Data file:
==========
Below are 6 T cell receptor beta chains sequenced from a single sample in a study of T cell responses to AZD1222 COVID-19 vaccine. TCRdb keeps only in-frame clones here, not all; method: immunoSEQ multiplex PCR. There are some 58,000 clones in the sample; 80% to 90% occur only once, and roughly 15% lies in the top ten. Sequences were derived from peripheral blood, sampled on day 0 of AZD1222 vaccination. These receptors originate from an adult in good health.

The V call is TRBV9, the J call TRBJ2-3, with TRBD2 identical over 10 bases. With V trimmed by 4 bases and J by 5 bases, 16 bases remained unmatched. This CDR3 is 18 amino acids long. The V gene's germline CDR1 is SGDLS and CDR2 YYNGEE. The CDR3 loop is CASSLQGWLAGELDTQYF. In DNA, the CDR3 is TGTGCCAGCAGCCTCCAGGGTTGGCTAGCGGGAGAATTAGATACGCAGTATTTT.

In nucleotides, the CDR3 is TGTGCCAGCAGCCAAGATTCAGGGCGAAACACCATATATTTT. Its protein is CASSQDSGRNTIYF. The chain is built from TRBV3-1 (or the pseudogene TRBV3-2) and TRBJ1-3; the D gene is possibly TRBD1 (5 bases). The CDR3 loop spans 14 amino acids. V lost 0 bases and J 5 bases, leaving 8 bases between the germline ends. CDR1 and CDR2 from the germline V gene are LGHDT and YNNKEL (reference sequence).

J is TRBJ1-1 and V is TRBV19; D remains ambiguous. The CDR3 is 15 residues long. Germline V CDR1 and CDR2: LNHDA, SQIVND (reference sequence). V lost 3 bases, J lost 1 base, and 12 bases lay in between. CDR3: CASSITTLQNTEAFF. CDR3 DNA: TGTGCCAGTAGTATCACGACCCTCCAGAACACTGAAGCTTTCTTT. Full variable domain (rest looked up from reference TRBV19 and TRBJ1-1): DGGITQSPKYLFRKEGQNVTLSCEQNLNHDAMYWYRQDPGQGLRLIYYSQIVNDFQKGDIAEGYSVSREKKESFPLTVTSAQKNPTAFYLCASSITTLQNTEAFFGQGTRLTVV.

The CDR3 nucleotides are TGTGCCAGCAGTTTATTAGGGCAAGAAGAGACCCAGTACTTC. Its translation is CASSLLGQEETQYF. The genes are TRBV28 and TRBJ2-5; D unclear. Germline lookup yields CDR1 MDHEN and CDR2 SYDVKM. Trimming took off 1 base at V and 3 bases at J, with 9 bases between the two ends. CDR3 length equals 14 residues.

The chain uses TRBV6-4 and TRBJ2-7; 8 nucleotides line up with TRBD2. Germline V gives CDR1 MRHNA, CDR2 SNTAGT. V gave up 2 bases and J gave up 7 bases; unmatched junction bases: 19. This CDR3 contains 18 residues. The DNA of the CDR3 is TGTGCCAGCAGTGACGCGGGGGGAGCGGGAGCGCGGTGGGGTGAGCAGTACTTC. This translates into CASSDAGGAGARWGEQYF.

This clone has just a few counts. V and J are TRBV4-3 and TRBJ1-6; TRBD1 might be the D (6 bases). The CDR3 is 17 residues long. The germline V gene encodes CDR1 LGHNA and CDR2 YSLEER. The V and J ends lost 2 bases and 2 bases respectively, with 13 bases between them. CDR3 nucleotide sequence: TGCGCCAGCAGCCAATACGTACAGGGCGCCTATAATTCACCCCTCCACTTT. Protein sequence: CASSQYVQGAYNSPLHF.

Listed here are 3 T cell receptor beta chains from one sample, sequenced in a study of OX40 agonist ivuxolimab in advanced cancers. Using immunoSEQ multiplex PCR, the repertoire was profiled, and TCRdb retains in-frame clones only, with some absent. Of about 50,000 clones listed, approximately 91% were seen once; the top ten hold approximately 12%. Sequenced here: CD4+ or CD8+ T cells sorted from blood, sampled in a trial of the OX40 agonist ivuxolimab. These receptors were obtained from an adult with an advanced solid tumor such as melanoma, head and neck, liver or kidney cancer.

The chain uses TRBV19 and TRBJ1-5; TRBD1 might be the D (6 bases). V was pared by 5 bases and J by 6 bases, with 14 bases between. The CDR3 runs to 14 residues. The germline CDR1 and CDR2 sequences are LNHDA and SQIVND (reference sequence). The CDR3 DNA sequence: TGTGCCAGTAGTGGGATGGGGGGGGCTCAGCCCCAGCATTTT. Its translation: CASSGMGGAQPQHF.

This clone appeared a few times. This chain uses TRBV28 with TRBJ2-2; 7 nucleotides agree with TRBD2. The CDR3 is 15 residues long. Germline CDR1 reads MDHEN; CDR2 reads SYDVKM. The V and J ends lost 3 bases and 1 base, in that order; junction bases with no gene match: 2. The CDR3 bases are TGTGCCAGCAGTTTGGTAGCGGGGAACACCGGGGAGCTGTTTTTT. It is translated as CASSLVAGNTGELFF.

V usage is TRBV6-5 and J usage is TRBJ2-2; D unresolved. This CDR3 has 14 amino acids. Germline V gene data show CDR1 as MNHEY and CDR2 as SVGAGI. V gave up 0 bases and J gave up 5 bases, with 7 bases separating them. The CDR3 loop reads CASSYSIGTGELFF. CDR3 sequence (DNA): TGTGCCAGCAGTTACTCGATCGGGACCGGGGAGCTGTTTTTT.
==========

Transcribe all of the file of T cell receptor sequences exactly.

Below are 6 T cell receptor beta chains sequenced from a single sample in a study of T cell responses to AZD1222 COVID-19 vaccine. TCRdb keeps only in-frame clones here, not all; method: immunoSEQ multiplex PCR. There are some 58,000 clones in the sample; 80% to 90% occur only once, and roughly 15% lies in the top ten. Sequences were derived from peripheral blood, sampled on day 0 of AZD1222 vaccination. These receptors originate from an adult in good health.

The V call is TRBV9, the J call TRBJ2-3, with TRBD2 identical over 10 bases. With V trimmed by 4 bases and J by 5 bases, 16 bases remained unmatched. This CDR3 is 18 amino acids long. The V gene's germline CDR1 is SGDLS and CDR2 YYNGEE. The CDR3 loop is CASSLQGWLAGELDTQYF. In DNA, the CDR3 is TGTGCCAGCAGCCTCCAGGGTTGGCTAGCGGGAGAATTAGATACGCAGTATTTT.

In nucleotides, the CDR3 is TGTGCCAGCAGCCAAGATTCAGGGCGAAACACCATATATTTT. Its protein is CASSQDSGRNTIYF. The chain is built from TRBV3-1 (or the pseudogene TRBV3-2) and TRBJ1-3; the D gene is possibly TRBD1 (5 bases). The CDR3 loop spans 14 amino acids. V lost 0 bases and J 5 bases, leaving 8 bases between the germline ends. CDR1 and CDR2 from the germline V gene are LGHDT and YNNKEL (reference sequence).

J is TRBJ1-1 and V is TRBV19; D remains ambiguous. The CDR3 is 15 residues long. Germline V CDR1 and CDR2: LNHDA, SQIVND (reference sequence). V lost 3 bases, J lost 1 base, and 12 bases lay in between. CDR3: CASSITTLQNTEAFF. CDR3 DNA: TGTGCCAGTAGTATCACGACCCTCCAGAACACTGAAGCTTTCTTT. Full variable domain (rest looked up from reference TRBV19 and TRBJ1-1): DGGITQSPKYLFRKEGQNVTLSCEQNLNHDAMYWYRQDPGQGLRLIYYSQIVNDFQKGDIAEGYSVSREKKESFPLTVTSAQKNPTAFYLCASSITTLQNTEAFFGQGTRLTVV.

The CDR3 nucleotides are TGTGCCAGCAGTTTATTAGGGCAAGAAGAGACCCAGTACTTC. Its translation is CASSLLGQEETQYF. The genes are TRBV28 and TRBJ2-5; D unclear. Germline lookup yields CDR1 MDHEN and CDR2 SYDVKM. Trimming took off 1 base at V and 3 bases at J, with 9 bases between the two ends. CDR3 length equals 14 residues.

The chain uses TRBV6-4 and TRBJ2-7; 8 nucleotides line up with TRBD2. Germline V gives CDR1 MRHNA, CDR2 SNTAGT. V gave up 2 bases and J gave up 7 bases; unmatched junction bases: 19. This CDR3 contains 18 residues. The DNA of the CDR3 is TGTGCCAGCAGTGACGCGGGGGGAGCGGGAGCGCGGTGGGGTGAGCAGTACTTC. This translates into CASSDAGGAGARWGEQYF.

This clone has just a few counts. V and J are TRBV4-3 and TRBJ1-6; TRBD1 might be the D (6 bases). The CDR3 is 17 residues long. The germline V gene encodes CDR1 LGHNA and CDR2 YSLEER. The V and J ends lost 2 bases and 2 bases respectively, with 13 bases between them. CDR3 nucleotide sequence: TGCGCCAGCAGCCAATACGTACAGGGCGCCTATAATTCACCCCTCCACTTT. Protein sequence: CASSQYVQGAYNSPLHF.

Listed here are 3 T cell receptor beta chains from one sample, sequenced in a study of OX40 agonist ivuxolimab in advanced cancers. Using immunoSEQ multiplex PCR, the repertoire was profiled, and TCRdb retains in-frame clones only, with some absent. Of about 50,000 clones listed, approximately 91% were seen once; the top ten hold approximately 12%. Sequenced here: CD4+ or CD8+ T cells sorted from blood, sampled in a trial of the OX40 agonist ivuxolimab. These receptors were obtained from an adult with an advanced solid tumor such as melanoma, head and neck, liver or kidney cancer.

The chain uses TRBV19 and TRBJ1-5; TRBD1 might be the D (6 bases). V was pared by 5 bases and J by 6 bases, with 14 bases between. The CDR3 runs to 14 residues. The germline CDR1 and CDR2 sequences are LNHDA and SQIVND (reference sequence). The CDR3 DNA sequence: TGTGCCAGTAGTGGGATGGGGGGGGCTCAGCCCCAGCATTTT. Its translation: CASSGMGGAQPQHF.

This clone appeared a few times. This chain uses TRBV28 with TRBJ2-2; 7 nucleotides agree with TRBD2. The CDR3 is 15 residues long. Germline CDR1 reads MDHEN; CDR2 reads SYDVKM. The V and J ends lost 3 bases and 1 base, in that order; junction bases with no gene match: 2. The CDR3 bases are TGTGCCAGCAGTTTGGTAGCGGGGAACACCGGGGAGCTGTTTTTT. It is translated as CASSLVAGNTGELFF.

V usage is TRBV6-5 and J usage is TRBJ2-2; D unresolved. This CDR3 has 14 amino acids. Germline V gene data show CDR1 as MNHEY and CDR2 as SVGAGI. V gave up 0 bases and J gave up 5 bases, with 7 bases separating them. The CDR3 loop reads CASSYSIGTGELFF. CDR3 sequence (DNA): TGTGCCAGCAGTTACTCGATCGGGACCGGGGAGCTGTTTTTT.